In dogs with panic disorders, the panic emerges from an internal place. If a particular event recalls trauma in the dog’s past or provokes a feeling that the dog associates with fear, this can trigger a panic attack. Your dog may link certain external events to internal feelings that make them want to withdraw from a situation entirely.2
In certain cases, triggers for panic attacks may be visual, such as the presence of a particular person or dog. In other instances, the trigger may be auditory, such as the booming of thunder outside. Triggers vary widely and may prove to be specific objects, locations, or situations.1 Additionally, some dogs may experience panic attacks when they feel trapped, whether the fear is valid or not.2
The bottom line is that a diverse range of triggers can spark feelings of panic in your dog and it’s not always easy to tell what provoked their anxiety. In any case, once a dog has one panic attack, he or she is likely to continue experiencing panic attacks in the future. So, regardless of the cause, it’s important to seek out treatment and help your dog overcome their anxiety.
Panic attacks in dogs are usually a cry for help and can negatively impact both the well-being of the dog and the owner. Dogs who suffer regular panic attacks will experience increased stress levels, which can lower their quality of life and indicate or lead to future mental and physical health problems. On the other hand, pet owners want to help their dog and, at the same time, prevent any damage to their home or belongings that may occur as a result of a dog’s panic attack. Thus, treatment should be provided as soon as panic attacks begin to occur in your dog.
If your dog’s experiencing a panic attack, it can be intimidating to help in the moment. Many people don’t know how to react or what steps they should take to soothe their pet. The first step in soothing your dog is staying calm in the face of their anxiety. If possible, you should try distracting them with toys, play with them, take them for a walk, or practice obedience exercises and reward them with treats.1 As always, consider your dog’s unique personality and needs when they’re experiencing a panic attack — some dogs may benefit from being left alone when they’re feeling heightened anxiety.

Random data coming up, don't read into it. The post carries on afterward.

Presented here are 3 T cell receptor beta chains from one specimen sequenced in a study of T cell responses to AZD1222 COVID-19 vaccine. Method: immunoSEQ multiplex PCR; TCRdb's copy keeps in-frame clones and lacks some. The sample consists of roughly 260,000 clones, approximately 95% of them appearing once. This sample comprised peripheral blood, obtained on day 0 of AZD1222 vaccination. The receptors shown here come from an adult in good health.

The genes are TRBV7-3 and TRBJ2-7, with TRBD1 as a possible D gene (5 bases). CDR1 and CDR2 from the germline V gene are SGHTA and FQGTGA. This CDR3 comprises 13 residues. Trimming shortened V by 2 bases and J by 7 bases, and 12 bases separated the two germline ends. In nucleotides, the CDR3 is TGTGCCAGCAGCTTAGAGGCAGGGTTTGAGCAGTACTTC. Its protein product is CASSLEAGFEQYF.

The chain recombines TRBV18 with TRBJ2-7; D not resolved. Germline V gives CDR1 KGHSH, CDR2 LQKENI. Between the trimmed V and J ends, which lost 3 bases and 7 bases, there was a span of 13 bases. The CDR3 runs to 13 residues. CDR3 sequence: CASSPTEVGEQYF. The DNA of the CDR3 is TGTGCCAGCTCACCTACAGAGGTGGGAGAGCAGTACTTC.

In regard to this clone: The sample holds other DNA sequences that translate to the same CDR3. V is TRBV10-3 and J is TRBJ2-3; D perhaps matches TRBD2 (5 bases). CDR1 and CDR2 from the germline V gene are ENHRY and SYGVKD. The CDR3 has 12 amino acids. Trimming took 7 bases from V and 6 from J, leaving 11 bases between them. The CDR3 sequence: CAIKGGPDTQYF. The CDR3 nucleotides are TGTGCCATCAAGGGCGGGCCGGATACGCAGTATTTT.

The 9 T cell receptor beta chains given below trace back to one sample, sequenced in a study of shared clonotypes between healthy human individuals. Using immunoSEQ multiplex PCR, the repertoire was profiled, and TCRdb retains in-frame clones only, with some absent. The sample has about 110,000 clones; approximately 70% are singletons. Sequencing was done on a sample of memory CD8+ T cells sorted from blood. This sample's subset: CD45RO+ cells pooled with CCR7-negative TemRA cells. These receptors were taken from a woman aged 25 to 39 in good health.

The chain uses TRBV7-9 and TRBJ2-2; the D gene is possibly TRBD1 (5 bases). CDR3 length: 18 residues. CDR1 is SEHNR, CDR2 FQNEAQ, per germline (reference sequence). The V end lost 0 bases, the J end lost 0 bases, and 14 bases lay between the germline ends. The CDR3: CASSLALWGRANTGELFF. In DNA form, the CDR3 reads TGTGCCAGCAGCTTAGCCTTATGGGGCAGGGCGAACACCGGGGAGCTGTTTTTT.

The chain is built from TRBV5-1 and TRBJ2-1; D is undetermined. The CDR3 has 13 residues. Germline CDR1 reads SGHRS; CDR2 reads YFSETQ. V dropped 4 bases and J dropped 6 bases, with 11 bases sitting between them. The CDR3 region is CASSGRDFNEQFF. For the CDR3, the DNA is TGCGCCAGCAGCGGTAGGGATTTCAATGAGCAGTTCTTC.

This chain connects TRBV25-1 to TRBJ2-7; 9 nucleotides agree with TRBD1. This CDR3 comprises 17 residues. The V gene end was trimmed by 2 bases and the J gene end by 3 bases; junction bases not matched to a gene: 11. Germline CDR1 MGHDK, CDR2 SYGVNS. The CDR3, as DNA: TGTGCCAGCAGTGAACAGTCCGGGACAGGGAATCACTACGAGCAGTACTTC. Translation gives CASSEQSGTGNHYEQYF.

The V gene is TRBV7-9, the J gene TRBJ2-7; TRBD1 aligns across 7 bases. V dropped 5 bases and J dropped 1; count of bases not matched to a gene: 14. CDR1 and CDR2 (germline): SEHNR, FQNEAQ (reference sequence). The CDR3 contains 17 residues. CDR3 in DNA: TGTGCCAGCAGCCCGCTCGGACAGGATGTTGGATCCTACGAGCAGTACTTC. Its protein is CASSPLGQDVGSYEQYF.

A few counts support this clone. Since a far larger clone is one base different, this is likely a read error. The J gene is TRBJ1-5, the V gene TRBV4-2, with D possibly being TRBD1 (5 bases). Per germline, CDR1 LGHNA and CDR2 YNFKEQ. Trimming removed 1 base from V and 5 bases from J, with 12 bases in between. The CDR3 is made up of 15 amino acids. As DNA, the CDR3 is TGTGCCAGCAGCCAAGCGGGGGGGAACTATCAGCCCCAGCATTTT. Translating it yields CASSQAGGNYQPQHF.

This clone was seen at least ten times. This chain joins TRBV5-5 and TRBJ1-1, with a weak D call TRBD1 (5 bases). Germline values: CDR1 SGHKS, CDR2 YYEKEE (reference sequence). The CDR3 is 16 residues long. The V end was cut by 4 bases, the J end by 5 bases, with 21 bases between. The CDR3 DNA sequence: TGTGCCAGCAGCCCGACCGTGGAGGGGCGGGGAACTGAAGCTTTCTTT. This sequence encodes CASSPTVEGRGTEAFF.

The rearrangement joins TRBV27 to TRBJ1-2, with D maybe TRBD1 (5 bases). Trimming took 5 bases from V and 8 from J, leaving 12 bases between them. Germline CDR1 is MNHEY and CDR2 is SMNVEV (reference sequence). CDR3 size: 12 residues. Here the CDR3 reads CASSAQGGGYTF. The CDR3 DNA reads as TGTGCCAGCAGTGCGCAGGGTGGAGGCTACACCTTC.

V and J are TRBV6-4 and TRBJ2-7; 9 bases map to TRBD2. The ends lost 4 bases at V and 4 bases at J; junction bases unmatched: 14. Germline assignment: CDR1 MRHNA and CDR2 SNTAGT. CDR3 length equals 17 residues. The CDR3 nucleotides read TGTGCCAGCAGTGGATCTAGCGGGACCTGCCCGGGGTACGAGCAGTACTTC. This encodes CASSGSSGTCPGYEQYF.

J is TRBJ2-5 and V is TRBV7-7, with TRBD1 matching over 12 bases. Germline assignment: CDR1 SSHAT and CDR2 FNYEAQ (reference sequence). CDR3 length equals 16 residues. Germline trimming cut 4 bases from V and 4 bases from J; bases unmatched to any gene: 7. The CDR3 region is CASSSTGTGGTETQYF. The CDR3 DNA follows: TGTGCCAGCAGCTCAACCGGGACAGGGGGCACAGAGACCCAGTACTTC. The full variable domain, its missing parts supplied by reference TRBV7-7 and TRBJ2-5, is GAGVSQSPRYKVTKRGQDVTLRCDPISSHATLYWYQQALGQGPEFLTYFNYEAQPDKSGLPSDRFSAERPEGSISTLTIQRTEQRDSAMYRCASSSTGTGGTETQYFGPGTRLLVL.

While soothing your anxious dog in the moment can be helpful for both you and your dog, long-term treatment may be required to prevent future panic attacks. The best long-term treatment strategy for your dog may depend on what’s triggering their panic attacks. For instance, if your dog experiences panic attacks when he or she feels trapped, you may have to find an alternative way to contain your dog other than a crate or cage. Or, they may be having panic attacks due to separation anxiety or some other stimuli, like stormy weather, flight traffic, or a firework display. Ultimately, it’s best to check with your vet to see if referral to a veterinary behaviorist is recommended.
For more generalized anxiety, a three-prong treatment strategy may prove useful. This involves identifying and preventing a reaction to the trigger(s), stopping any panic attack as soon as it takes place, and increasing your dog’s tolerance for the relevant trigger(s). In order to achieve this, behavioral adjustment strategies will typically be paired with medications such as selective serotonin reuptake inhibitors (SSRIs), alprazolam, or gabapentin.2 Remember that it’s essential to consult with your vet to determine if medication is appropriate for your dog.